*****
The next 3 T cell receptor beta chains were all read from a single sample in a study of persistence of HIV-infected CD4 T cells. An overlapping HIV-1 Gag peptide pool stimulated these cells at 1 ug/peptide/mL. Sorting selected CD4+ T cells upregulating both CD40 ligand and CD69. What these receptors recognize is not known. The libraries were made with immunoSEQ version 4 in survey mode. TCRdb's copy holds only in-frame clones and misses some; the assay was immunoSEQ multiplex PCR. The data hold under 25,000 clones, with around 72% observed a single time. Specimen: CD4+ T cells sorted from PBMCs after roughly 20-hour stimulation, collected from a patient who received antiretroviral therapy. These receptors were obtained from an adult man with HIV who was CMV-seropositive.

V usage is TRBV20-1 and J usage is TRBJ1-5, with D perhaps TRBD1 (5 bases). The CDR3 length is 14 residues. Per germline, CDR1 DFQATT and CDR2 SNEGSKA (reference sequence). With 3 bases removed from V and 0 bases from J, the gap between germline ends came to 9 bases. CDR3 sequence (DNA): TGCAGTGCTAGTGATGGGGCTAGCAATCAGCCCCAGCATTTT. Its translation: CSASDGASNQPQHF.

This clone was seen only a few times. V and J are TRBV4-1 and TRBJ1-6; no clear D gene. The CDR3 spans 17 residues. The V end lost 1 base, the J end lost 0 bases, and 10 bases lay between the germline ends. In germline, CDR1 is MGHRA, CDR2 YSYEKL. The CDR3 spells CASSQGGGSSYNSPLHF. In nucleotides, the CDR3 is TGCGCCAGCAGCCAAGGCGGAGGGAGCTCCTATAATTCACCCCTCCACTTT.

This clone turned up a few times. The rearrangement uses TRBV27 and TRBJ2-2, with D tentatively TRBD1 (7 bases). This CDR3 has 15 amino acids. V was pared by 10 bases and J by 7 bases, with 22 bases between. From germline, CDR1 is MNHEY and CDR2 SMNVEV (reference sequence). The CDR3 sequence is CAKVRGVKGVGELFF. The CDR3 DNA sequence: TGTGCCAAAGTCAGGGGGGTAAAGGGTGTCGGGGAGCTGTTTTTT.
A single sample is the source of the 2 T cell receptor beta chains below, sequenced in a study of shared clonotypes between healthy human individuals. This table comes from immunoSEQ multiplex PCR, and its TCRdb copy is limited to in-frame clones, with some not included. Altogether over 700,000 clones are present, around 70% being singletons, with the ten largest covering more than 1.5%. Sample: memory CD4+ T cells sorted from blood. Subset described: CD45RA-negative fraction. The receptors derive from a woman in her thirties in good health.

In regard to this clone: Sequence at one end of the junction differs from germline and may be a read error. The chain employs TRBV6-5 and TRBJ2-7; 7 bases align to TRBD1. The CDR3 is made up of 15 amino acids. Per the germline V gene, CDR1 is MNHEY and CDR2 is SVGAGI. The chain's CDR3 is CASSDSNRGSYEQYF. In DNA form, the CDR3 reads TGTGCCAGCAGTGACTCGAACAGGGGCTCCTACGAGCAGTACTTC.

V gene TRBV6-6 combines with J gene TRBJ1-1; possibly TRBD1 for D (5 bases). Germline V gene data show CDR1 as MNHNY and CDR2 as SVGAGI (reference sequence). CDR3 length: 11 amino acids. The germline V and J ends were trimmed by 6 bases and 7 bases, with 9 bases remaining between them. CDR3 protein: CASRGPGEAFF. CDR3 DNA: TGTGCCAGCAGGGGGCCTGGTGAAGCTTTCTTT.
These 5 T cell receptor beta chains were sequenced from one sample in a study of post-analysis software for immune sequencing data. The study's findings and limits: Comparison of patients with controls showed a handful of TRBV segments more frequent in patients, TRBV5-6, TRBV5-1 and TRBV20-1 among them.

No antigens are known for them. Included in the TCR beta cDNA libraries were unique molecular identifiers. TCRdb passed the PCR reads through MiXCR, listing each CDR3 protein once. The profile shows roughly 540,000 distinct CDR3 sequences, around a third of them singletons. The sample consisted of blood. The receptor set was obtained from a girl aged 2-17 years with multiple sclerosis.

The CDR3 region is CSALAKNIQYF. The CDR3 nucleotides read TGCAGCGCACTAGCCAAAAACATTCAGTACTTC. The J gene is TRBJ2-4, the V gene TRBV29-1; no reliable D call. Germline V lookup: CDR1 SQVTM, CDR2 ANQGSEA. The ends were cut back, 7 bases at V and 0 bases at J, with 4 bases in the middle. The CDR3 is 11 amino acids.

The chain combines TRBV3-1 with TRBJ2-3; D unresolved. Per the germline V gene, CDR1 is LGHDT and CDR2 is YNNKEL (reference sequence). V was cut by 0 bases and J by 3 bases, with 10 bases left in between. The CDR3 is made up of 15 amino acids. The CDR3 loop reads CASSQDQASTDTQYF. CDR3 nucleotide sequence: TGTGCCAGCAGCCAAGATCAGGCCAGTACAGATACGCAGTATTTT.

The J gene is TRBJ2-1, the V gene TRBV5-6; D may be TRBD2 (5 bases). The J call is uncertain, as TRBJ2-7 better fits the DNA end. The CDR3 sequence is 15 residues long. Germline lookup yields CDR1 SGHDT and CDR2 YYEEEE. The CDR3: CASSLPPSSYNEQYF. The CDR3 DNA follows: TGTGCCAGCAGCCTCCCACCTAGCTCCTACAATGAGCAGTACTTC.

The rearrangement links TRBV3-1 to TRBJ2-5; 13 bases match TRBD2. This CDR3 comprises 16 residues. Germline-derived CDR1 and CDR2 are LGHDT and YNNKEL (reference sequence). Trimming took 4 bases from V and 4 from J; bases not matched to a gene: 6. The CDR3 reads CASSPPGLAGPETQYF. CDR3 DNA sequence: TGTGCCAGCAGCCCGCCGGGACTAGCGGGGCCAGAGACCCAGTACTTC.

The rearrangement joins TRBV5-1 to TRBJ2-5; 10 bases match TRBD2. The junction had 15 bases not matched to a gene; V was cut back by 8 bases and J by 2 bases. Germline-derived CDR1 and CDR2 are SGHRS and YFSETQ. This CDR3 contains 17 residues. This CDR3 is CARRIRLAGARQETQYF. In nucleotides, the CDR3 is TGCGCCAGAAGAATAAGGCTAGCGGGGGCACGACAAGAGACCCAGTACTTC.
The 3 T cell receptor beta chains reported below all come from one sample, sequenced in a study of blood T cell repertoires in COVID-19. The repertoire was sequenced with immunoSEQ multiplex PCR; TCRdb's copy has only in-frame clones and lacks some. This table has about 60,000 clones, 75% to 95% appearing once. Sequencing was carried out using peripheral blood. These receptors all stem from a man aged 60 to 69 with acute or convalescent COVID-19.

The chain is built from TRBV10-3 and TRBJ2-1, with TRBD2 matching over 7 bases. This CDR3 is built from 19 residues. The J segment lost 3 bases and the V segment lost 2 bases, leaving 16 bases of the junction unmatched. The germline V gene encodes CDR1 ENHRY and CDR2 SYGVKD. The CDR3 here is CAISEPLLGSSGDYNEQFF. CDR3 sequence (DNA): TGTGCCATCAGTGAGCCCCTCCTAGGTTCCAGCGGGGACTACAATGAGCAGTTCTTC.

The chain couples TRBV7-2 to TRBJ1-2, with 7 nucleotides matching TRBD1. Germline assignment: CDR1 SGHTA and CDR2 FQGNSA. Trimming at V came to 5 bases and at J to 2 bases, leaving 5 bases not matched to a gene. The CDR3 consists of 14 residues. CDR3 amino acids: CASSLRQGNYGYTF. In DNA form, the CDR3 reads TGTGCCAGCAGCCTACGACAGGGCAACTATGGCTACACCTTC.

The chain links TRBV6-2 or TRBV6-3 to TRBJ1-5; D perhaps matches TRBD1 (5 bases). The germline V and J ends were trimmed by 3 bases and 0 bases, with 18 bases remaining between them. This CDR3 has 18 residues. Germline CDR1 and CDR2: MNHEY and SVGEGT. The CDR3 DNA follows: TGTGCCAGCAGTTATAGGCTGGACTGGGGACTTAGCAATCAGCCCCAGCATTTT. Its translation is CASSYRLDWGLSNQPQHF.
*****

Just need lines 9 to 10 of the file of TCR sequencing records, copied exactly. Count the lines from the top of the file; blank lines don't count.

No antigens are known for them. Included in the TCR beta cDNA libraries were unique molecular identifiers. TCRdb passed the PCR reads through MiXCR, listing each CDR3 protein once. The profile shows roughly 540,000 distinct CDR3 sequences, around a third of them singletons. The sample consisted of blood. The receptor set was obtained from a girl aged 2-17 years with multiple sclerosis.

The CDR3 region is CSALAKNIQYF. The CDR3 nucleotides read TGCAGCGCACTAGCCAAAAACATTCAGTACTTC. The J gene is TRBJ2-4, the V gene TRBV29-1; no reliable D call. Germline V lookup: CDR1 SQVTM, CDR2 ANQGSEA. The ends were cut back, 7 bases at V and 0 bases at J, with 4 bases in the middle. The CDR3 is 11 amino acids.